The percentage of veterans in the Tennessee and Kentucky region waiting more than 30 days to see a doctor is nearly double that of the rest of the country. About one in 20 appointments in the Tennessee Valley healthcare system failed to meet the VA’s completion goal, according to new data from the Dept. of Veterans Affairs.
Wait times are particularly high at the satellite clinic in Hopkinsville, Ky., where two out of the four physicians left at almost the same time last year, says Tennessee Valley outpatient clinic chief Robert Lim. Now they're back at full staff, but they've taken on overflow patients from the nearby Clarksville clinic, Lim says.
Meanwhile, the clinic in Maury County also lost two providers recently — leaving just one clinician.
At a small clinic in Tullahoma, one provider left on short notice this year, and the average wait time tripled the next month. A replacement was hired recently, Lim says, but that didn't work out.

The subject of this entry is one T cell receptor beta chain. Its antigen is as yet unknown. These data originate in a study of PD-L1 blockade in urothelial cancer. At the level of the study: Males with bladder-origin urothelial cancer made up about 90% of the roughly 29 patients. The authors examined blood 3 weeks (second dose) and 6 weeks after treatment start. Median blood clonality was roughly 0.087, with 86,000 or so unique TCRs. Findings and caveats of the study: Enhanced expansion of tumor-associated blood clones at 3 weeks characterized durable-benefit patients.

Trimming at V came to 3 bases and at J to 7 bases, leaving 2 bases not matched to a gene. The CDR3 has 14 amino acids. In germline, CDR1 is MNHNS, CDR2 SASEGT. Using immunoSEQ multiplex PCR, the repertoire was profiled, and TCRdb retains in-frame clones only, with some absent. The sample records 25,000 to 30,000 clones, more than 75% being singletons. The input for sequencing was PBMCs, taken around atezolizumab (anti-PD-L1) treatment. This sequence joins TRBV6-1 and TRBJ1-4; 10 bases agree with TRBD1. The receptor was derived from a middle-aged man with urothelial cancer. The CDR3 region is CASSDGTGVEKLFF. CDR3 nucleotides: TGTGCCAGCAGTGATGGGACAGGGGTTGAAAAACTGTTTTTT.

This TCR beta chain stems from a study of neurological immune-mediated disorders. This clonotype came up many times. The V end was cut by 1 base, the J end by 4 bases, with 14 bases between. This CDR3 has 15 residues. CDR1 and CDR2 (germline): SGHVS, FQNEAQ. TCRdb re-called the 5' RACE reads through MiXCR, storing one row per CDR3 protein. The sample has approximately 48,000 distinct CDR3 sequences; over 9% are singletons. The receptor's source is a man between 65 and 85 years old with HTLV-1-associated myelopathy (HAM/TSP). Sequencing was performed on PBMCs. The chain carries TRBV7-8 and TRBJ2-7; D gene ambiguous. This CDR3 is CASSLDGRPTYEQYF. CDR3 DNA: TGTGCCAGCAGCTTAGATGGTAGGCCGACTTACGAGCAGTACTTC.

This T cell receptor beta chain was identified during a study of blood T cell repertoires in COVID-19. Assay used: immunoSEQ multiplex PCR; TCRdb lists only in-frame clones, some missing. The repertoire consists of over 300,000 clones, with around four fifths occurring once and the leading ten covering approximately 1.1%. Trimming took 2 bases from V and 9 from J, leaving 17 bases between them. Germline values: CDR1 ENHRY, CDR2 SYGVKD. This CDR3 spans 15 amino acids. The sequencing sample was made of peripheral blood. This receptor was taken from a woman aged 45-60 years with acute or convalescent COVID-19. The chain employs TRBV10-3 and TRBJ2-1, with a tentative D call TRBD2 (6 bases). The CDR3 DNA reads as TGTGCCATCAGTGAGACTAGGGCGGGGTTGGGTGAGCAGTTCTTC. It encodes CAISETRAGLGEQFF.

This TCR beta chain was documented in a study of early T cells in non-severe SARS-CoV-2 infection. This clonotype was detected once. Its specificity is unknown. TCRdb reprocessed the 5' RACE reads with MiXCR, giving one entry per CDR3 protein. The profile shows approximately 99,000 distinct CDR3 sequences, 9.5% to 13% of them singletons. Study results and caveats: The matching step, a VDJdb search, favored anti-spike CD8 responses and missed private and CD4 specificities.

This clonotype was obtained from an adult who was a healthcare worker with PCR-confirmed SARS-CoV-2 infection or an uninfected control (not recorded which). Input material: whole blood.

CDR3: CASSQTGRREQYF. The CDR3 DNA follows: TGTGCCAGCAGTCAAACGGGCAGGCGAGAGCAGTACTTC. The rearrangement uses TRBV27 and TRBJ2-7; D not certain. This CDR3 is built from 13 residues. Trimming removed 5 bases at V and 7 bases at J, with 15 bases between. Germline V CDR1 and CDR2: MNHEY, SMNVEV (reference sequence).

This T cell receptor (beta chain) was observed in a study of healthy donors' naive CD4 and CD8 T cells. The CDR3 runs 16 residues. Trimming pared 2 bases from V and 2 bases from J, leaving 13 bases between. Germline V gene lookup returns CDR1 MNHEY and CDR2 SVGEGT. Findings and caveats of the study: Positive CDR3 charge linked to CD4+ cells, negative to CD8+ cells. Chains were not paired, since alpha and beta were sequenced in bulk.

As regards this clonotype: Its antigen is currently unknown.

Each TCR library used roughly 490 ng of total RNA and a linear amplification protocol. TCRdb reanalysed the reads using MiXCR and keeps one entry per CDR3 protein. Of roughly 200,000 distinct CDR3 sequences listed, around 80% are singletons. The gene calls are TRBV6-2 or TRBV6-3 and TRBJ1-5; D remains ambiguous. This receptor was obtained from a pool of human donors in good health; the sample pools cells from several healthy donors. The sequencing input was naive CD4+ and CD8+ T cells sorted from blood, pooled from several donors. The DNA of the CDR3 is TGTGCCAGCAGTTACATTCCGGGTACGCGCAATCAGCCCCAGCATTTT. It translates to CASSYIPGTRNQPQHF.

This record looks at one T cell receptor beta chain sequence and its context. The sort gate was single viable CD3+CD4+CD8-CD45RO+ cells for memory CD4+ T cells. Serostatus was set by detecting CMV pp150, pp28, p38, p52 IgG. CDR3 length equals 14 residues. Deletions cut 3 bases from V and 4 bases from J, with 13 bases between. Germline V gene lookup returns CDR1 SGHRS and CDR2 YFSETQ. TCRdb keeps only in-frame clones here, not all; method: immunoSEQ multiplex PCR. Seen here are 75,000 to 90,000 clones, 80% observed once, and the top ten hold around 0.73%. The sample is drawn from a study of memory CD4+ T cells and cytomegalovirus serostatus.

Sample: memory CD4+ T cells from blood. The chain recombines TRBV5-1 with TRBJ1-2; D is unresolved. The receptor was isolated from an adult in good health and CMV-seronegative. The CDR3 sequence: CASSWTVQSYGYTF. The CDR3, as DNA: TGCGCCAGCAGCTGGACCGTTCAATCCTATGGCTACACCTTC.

“All of a sudden, we get a note from him yesterday saying he has decided not to come, so we’re back to square one," he says.
The system is trying to make the physician position more attractive by offering competitive salaries and hiring more support staff, says assistant director Ronnie Smith.
It’s also adding space to several clinics, as well as the main campuses in Nashville and Murfreesboro, which Smith says should create a better work environment for doctors.
“It’ll give us some additional square footage to work in,” he says.
The percentage of appointments with month-long wait times has decreased in recent months — from 6.79 percent in January to 5.44 percent in March, which is the most recent month with data available. But overall, Tennessee Valley wait times have been increasing: Last September, only 3.33 percent of appointments took longer than 30 days to complete.
Veterans waiting more than 30 days can choose to go to a private doctor on the VA’s expense, but Lim says fewer people than they hoped have taken advantage of that.